Speed cameras catch more than 400 cops
10 September 2007 | 15:07
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MORE than 400 Suffolk police officers were given tickets for speeding while driving force vehicles, it emerged today.
However, less than a dozen ended up paying the £60 fines and having three points put on their licence during a 12-month period.
Suffolk Constabulary said only 11 intended prosecution notices were deemed valid as 398 of them were cancelled because the officers were on emergency calls.
The speeding cops who did break the law were left to pay their own fines, but did not face disciplinary action.
The force released the information after a Freedom of Information request by The Evening Star asking about speeding offences involving on-duty officers during the last financial year.
A reply to the FOI request submitted by the Star stated: “During the period April 1, 2006 and March 31, 2007, 409 notices of intended prosecution for speeding offences were issued to drivers of Suffolk Constabulary vehicles.
“Suffolk Constabulary will have paid no fines, as it is the individual driver that is responsible in each instance. However, during the period April 1, 2006 and March 31, 2007 a total of 11 drivers paid a £60 fine.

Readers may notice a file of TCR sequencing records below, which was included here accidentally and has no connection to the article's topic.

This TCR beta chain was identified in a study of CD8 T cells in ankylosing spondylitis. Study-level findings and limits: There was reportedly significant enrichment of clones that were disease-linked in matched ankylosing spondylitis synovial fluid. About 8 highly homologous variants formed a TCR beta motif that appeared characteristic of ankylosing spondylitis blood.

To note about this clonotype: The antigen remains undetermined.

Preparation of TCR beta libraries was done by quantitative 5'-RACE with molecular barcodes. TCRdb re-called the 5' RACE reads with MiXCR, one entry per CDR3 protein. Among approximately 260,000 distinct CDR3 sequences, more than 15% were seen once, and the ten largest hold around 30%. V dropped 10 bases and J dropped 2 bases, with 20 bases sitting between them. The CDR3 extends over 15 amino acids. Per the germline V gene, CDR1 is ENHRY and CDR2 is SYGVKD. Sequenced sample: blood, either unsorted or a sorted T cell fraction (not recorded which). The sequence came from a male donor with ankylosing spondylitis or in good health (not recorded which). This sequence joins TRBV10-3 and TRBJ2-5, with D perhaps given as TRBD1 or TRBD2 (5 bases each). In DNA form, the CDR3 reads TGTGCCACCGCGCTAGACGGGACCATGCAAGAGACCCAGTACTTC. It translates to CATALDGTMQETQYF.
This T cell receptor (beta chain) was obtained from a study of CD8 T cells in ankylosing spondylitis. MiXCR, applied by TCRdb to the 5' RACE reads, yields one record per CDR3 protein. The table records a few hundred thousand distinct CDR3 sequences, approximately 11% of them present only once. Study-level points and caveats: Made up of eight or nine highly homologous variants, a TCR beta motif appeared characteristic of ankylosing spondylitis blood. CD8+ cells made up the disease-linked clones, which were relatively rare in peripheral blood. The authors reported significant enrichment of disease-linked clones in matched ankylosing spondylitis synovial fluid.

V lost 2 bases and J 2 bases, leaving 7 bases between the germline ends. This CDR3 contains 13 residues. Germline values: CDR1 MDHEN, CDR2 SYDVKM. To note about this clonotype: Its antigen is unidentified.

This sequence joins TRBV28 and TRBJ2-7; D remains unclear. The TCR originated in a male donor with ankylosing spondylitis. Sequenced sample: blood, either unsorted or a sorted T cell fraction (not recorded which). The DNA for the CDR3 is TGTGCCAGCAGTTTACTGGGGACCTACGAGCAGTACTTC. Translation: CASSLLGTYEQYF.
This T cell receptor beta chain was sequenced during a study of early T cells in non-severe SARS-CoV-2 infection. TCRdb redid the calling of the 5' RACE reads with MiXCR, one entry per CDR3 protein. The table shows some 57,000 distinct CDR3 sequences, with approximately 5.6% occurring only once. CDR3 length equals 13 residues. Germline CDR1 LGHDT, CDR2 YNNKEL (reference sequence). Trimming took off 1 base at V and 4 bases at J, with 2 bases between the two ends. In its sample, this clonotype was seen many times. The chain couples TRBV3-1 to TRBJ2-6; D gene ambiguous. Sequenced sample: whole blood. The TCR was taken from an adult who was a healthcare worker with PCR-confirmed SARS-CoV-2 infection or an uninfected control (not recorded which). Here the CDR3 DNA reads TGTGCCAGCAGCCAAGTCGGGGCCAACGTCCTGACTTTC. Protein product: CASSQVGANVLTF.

“The remaining notices were cancelled once confirmation had been received that officers were in the course of their duty responding to an emergency call.
“Eleven drivers received points on their licences and no officer has been disciplined as a result of a speeding offence.”
Kate Tindle, a spokeswoman for Suffolk police, said: “Officers are trained to drive at speed so they can attend emergency incidents as quickly and as safely as possible.
“We have a rigorous process in place to assess speeding police vehicles. Each incident is thoroughly reviewed and if it is confirmed that it occurred in the course of duty, the penalty notices are cancelled.
“Those incidents that do not fall within the category of an emergency response are dealt with in the same way as they would be for any other member of the public, for instance, points on a licence and a fine.”